Tuesday, June 9, 2020

Dialogic Cinephilia - June 9, 2020

Confused about the global protests of, the complaints against, and the calls to defund police - John Oliver would like to help give you some clarity. Really gets to the heart of the matter.

Biagetti, Samuel. "Freemasonry: Its Origins, Its Myths, Its Rituals." Historiansplaining (July 2020)

Cooper, Travis Warren. "Kogonada's Urban Realism." Film Criticism 44.1 (January 2020) ["Kogonada’s first full-length feature film, Columbus (2017) is about a little-known Midwestern city and bastion of modern architecture. In method and content, Columbus is both ethnographic and playful, documentary and fiction. This article argues that Kogonada embodies a neorealist filmmaking method and in doing so defies traditional boundaries on multiple levels, prioritizing marginality through a preoccupation with visual lingering. Through its neorealist, ethnographic gaze, the film critically attends to entrenched hierarchies and divisions regarding gender, race, built artifacts, and socioeconomics. As a neorealist project, Columbus is an emotive meditation on urban space and rich visual theory of architecture, design, and metropolitics."]

Dickey, Colin. "The Rise and Fall of Facts." Columbia Journalism Review (Fall 2019)

Elias, Christopher Michael. "Sons of God: Postwar Gender and Spirituality in Terrence Malick’s The Tree of Life." Film Criticism 44. 1 (January 2020)

Kotevska, Tamara and Ljubomir Stefanov. "Honeyland." Film at Lincoln Center #237 (July 24, 2019) ["The Sundance World Cinema Documentary Grand Jury Prize winner, directed by Tamara Kotevska and Ljubomir Stefanov, is an evocative, often outrageously funny modern-day parable of the Good Samaritan."]

Petkova, Savina. "Everything Is Political: Pablo Larraín Discusses Ema." Notebook (May 1, 2020)

Thacker, Eugene. "Horror of Philosophy: Three Volumes." New Books Network Seminar (September 28, 2015) ["Eugene Thacker‘s wonderful Horror of Philosophy series includes three books – In the Dust of this Planet (Zero Books, 2011), Starry Speculative Corpse (Zero Books, 2015), and Tentacles Longer than Night (Zero Books, 2015) – that collectively explore the relationship between philosophy (especially as it overlaps with demonology, occultism, and mysticism) and horror (especially of the supernatural sort). Each book takes on a particular problematic using a particular form from the history of philosophy, from the quaestio, lectio, and disputatio of medieval scholarship, to shorter aphoristic prose, to productive “mis-readings” of works of horror as philosophical texts and vice versa. Taken together, the books thoughtfully model the possibilities born of a comparative scholarly approach that creates conversations among works that might not ordinarily be juxtaposed in the same work: like Nishitani, Kant, Yohji Yamamoto, and Fludd; or Argento, Dante, and Lautramont. Though they explore topics like darkness, pessimism, vampiric cephalopods, and “black tentacular voids,” these books vibrate with life and offer consistent and shining inspiration for the careful reader. Anyone interested in philosophy, theology, modern literature and cinema, literatures on life and death, the history of horror…or really, anyone at all who appreciates thoughtful writing in any form should grab them – grab all of them! – and sit somewhere comfy, and prepare to read, reflect, and enjoy."]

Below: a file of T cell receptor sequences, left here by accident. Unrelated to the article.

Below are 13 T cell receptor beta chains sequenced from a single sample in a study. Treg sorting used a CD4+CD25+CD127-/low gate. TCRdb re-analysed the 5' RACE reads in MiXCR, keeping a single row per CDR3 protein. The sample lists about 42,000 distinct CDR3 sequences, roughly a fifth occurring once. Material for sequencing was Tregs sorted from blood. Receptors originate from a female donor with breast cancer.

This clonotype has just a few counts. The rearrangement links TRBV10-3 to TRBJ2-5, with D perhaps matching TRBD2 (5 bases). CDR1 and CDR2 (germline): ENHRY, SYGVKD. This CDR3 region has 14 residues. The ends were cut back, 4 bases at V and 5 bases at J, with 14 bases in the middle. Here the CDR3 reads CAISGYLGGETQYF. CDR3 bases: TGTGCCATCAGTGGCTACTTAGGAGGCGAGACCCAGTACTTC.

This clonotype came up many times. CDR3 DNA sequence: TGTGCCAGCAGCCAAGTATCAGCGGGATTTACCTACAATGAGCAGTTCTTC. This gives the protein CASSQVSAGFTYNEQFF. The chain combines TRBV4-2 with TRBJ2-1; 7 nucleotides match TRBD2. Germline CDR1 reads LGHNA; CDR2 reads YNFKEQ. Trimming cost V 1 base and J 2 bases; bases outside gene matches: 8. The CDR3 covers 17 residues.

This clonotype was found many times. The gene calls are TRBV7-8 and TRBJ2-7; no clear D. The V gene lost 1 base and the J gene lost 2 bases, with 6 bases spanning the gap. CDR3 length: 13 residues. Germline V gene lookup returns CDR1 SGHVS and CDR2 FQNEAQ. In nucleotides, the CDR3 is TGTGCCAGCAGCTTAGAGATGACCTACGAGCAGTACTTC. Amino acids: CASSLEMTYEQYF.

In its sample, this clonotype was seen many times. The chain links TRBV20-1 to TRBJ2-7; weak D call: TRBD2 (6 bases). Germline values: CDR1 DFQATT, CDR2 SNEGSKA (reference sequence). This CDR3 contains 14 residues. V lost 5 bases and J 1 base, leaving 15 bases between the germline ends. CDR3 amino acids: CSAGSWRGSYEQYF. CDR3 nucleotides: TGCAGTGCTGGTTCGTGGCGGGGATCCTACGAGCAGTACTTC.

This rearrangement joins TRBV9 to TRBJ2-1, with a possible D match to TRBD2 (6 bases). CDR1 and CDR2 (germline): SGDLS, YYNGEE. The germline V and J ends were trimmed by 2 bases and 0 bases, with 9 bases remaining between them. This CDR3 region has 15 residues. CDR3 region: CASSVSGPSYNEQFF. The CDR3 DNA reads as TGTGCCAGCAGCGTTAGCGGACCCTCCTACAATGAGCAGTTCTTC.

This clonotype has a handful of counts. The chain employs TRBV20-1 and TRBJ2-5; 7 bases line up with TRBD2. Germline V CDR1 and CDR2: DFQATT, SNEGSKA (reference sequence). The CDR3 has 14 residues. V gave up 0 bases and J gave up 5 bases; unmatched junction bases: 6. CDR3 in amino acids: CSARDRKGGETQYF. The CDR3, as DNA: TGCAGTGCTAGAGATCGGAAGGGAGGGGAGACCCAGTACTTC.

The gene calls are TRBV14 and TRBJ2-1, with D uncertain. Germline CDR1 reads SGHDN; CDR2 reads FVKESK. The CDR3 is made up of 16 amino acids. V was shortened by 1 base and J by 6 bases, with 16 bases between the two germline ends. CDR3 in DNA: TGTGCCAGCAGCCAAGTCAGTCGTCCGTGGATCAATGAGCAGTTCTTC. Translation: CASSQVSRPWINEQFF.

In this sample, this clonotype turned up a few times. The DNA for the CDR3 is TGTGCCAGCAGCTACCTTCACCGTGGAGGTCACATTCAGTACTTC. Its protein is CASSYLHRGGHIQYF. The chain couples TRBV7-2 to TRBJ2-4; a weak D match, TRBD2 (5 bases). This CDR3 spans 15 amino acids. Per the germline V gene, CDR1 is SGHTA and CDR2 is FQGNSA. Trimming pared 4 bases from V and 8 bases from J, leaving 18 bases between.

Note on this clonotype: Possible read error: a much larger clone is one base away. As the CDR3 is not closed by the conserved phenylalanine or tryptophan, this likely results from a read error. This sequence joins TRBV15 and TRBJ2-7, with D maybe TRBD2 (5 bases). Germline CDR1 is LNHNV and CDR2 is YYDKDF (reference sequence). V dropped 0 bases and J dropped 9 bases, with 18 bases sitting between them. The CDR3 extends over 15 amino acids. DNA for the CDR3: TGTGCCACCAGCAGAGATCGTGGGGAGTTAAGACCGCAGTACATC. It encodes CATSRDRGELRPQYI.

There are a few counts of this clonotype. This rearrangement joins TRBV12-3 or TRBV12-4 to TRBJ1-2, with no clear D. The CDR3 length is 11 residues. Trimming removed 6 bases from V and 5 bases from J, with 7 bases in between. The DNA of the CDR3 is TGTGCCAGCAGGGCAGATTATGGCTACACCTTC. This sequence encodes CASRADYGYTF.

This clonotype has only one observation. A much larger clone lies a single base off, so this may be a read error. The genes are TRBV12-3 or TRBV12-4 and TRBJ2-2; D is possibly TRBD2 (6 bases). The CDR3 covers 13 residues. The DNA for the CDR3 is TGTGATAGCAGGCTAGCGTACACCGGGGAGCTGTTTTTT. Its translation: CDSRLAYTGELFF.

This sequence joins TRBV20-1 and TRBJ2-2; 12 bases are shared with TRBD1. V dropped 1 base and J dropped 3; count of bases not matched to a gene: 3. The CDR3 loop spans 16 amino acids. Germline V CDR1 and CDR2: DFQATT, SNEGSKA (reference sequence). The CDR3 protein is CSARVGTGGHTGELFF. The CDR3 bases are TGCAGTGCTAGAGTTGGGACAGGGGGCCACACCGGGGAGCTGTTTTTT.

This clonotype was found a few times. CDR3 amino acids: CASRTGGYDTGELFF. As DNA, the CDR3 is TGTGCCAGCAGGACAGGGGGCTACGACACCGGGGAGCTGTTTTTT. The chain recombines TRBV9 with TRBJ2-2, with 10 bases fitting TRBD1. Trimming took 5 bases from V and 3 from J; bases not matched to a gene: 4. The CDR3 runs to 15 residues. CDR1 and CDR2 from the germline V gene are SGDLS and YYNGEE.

Yarmuth, Aaron.   "Rethinking the police: no traffic stops, no-knock warrants." LEO Weekly (June 4, 2020)  [MB - For nearly two months during the pandemic police in my area were virtually absent/invisible. Chaos did not erupt, crime did not go up, and Darwinian struggles between my neighbors over resources did not take place. It pushed me to re-visit the realization/thought of why does a large part of our society believe we need to flood the streets/our-neighborhoods with police and have them poking into ever aspects of our lives/interactions? How have many of us have been conditioned to believe we are not safe without police and what does that say about the instillation of our own unconscious police inside our own heads? It reminds me of reading Michel Foucault's history 'Discipline and Punish' where he remarks on a "secret history of the police" where greater attention is paid to public health, social welfare and regulating the marketplace than investigating and arresting criminals. Is this what we want? Should we change this aspect of our civil society?]

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